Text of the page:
DECISION: The ALJ failed to provide the procedural protections guaranteed by Rule 207 to the claimant in her original hearing. The remedy for violating Rule 207 is remand for new hearing with a different ALJ.

RATIONALE: The Court denied the Board’s second ground for reversal, specifically that the incidents did not qualify as misconduct. The Board’s explanation for that view was a disagreement with the ALJ’s assessment that the claimant’s explanations for the incidents in the original hearing were unpersuasive. The court denied the Board’s explanation because of an absence of legal precedent permitting the Board of Review, who did not view the witness or hear testimony, to assess the credibility of the witness.

However, the Court agreed with the Board that the claimant was not afforded the procedural protection guaranteed by Rule 207. Rule 207 reads as follows: “The referee shall secure such competent, relevant, and material evidence that he or she deems necessary to arrive at a fair decision… [and] shall advise the [unrepresented] party of his or her rights, aid him or her in examining and cross-examining witnesses, and give every assistance to the party compatible with an impartial discharge of the Referee’s official duties.” The ALJ specifically failed to protect the unrepresented claimant by (a) not guiding the claimant through the several exhibits submitted by the employer and (b) not asking the claimant any questions in response to the allegations.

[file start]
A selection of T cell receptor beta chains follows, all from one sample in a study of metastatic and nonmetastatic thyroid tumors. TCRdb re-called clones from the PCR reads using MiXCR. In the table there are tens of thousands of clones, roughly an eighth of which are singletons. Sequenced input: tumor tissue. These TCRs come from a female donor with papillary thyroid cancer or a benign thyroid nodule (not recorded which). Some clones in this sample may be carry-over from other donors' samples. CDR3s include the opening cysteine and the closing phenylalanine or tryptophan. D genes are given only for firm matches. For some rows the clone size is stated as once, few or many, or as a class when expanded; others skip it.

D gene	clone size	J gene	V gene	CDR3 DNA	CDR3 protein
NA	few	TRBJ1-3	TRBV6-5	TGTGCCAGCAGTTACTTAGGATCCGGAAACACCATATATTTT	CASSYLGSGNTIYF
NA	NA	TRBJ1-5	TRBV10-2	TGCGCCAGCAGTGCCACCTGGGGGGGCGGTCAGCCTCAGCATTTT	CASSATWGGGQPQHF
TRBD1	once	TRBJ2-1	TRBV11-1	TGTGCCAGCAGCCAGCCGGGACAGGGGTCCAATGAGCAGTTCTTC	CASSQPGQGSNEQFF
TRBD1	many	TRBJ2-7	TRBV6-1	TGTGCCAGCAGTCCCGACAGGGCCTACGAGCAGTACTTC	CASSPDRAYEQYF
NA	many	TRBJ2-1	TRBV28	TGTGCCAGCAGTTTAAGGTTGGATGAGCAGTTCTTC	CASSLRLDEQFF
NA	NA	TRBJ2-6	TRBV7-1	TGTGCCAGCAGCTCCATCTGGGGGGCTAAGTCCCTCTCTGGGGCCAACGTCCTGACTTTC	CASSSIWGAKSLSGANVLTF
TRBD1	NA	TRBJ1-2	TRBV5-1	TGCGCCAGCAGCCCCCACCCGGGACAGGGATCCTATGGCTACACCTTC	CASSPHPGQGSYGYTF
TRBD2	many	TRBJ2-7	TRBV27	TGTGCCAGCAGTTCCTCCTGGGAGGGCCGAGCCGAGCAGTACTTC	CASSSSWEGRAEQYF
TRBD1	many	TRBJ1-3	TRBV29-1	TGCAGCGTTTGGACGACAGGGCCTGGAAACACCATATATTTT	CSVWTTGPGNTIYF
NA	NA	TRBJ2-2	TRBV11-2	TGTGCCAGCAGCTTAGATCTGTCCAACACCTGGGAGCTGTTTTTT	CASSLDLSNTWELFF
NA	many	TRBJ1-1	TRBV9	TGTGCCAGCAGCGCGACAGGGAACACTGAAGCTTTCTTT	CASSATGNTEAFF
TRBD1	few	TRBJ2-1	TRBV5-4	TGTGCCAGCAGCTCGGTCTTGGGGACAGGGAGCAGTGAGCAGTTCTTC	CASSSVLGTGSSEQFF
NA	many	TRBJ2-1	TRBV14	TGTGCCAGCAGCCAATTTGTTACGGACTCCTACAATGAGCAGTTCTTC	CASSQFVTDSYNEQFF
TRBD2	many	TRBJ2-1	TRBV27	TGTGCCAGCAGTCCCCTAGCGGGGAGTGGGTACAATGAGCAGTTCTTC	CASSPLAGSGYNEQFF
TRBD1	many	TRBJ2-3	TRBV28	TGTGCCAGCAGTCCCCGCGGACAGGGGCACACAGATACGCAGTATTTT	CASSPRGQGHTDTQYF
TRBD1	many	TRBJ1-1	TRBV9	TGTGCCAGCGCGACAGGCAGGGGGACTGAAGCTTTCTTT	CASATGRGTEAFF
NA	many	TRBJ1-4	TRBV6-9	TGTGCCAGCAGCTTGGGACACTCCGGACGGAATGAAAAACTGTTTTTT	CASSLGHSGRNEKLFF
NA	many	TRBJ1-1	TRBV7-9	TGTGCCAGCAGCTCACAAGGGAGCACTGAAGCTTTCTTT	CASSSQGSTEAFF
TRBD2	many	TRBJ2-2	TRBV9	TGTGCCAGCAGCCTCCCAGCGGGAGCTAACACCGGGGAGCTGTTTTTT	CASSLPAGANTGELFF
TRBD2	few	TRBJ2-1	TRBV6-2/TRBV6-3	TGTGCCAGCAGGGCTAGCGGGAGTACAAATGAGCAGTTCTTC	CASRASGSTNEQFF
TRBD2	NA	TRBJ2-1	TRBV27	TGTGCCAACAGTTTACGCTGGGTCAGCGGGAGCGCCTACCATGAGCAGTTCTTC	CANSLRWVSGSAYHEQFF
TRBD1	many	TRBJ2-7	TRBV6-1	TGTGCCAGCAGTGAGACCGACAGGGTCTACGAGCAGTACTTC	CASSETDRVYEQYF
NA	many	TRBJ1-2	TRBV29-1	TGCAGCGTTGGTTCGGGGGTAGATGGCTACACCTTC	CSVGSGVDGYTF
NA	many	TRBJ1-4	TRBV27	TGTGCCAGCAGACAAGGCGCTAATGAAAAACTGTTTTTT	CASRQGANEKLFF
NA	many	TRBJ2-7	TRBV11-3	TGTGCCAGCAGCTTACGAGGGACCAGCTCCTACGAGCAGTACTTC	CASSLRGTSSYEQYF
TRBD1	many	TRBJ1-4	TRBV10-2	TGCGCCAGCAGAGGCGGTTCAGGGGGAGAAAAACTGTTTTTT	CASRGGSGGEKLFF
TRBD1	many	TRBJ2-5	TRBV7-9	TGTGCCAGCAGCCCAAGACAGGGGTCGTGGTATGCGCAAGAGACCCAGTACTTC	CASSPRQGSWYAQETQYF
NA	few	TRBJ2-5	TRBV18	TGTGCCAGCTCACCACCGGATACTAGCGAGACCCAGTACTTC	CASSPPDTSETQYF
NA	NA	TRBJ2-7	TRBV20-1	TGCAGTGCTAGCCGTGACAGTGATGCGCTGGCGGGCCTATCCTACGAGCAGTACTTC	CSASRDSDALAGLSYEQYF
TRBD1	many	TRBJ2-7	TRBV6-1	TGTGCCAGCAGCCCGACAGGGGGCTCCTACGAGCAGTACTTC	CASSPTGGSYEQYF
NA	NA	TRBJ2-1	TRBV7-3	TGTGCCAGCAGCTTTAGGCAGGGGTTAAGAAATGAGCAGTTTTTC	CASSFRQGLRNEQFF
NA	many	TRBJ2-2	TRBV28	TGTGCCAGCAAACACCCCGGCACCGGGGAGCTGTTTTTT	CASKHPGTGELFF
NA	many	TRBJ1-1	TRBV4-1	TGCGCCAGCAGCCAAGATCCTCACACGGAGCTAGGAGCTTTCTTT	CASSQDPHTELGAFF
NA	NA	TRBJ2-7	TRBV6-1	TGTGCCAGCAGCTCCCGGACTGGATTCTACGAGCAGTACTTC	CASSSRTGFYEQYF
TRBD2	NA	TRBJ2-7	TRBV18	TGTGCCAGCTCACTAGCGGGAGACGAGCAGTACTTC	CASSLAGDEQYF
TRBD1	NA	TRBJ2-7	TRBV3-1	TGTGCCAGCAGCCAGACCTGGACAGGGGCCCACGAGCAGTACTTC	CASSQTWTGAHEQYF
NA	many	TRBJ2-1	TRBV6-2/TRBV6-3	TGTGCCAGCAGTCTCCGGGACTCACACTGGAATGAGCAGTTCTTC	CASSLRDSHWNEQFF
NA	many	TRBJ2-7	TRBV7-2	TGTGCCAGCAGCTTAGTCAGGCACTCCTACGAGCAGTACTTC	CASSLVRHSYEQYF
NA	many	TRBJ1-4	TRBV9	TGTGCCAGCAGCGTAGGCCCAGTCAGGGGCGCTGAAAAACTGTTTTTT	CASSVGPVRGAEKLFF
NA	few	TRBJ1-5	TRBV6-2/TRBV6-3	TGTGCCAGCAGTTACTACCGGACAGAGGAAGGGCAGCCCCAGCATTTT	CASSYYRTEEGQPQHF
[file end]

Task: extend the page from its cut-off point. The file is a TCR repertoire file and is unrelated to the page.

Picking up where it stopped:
The Court sought to prevent the consequences of the Board’s reversal from falling solely upon the employer. To achieve this, the Court remanded the issue for a new hearing with a different ALJ. To prevent violations of Rule 207 in the future, the Court provided two options to employers facing ALJs who were not complying with Rule 207. First, the employer could carry out the required procedures that the ALJ is tasked with under 207, thus assisting the claimant in presenting his or her case. Alternatively, the employer could stay silent, knowing the possible remedy ordered by the Board would be a decision that the employer pay benefits to the claimant.